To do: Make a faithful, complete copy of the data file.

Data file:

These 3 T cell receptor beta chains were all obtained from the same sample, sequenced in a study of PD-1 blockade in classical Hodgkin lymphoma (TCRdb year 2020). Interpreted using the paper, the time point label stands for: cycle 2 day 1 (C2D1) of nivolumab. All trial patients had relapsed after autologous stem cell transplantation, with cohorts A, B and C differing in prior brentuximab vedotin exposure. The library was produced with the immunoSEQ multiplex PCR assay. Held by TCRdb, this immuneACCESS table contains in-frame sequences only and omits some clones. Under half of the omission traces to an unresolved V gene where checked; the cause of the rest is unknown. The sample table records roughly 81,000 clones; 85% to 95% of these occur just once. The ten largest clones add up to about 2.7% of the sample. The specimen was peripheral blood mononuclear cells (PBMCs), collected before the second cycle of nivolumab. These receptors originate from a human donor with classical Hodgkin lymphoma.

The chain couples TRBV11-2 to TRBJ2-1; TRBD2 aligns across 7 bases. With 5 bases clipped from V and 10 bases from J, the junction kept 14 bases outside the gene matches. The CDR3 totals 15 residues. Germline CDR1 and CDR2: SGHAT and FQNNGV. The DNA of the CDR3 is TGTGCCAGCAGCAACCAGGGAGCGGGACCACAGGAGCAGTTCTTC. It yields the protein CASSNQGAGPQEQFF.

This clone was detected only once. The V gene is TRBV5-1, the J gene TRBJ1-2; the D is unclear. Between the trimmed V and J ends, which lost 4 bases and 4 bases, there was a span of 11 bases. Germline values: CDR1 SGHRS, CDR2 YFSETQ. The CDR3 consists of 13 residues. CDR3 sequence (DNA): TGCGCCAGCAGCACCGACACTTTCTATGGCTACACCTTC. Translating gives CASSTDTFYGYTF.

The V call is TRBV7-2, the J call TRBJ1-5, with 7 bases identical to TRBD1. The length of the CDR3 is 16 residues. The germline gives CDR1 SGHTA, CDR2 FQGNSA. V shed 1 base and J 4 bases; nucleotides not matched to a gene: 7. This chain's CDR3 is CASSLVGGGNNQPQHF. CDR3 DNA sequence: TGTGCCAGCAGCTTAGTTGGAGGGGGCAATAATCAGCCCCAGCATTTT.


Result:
These 3 T cell receptor beta chains were all obtained from the same sample, sequenced in a study of PD-1 blockade in classical Hodgkin lymphoma (TCRdb year 2020). Interpreted using the paper, the time point label stands for: cycle 2 day 1 (C2D1) of nivolumab. All trial patients had relapsed after autologous stem cell transplantation, with cohorts A, B and C differing in prior brentuximab vedotin exposure. The library was produced with the immunoSEQ multiplex PCR assay. Held by TCRdb, this immuneACCESS table contains in-frame sequences only and omits some clones. Under half of the omission traces to an unresolved V gene where checked; the cause of the rest is unknown. The sample table records roughly 81,000 clones; 85% to 95% of these occur just once. The ten largest clones add up to about 2.7% of the sample. The specimen was peripheral blood mononuclear cells (PBMCs), collected before the second cycle of nivolumab. These receptors originate from a human donor with classical Hodgkin lymphoma.

The chain couples TRBV11-2 to TRBJ2-1; TRBD2 aligns across 7 bases. With 5 bases clipped from V and 10 bases from J, the junction kept 14 bases outside the gene matches. The CDR3 totals 15 residues. Germline CDR1 and CDR2: SGHAT and FQNNGV. The DNA of the CDR3 is TGTGCCAGCAGCAACCAGGGAGCGGGACCACAGGAGCAGTTCTTC. It yields the protein CASSNQGAGPQEQFF.

This clone was detected only once. The V gene is TRBV5-1, the J gene TRBJ1-2; the D is unclear. Between the trimmed V and J ends, which lost 4 bases and 4 bases, there was a span of 11 bases. Germline values: CDR1 SGHRS, CDR2 YFSETQ. The CDR3 consists of 13 residues. CDR3 sequence (DNA): TGCGCCAGCAGCACCGACACTTTCTATGGCTACACCTTC. Translating gives CASSTDTFYGYTF.

The V call is TRBV7-2, the J call TRBJ1-5, with 7 bases identical to TRBD1. The length of the CDR3 is 16 residues. The germline gives CDR1 SGHTA, CDR2 FQGNSA. V shed 1 base and J 4 bases; nucleotides not matched to a gene: 7. This chain's CDR3 is CASSLVGGGNNQPQHF. CDR3 DNA sequence: TGTGCCAGCAGCTTAGTTGGAGGGGGCAATAATCAGCCCCAGCATTTT.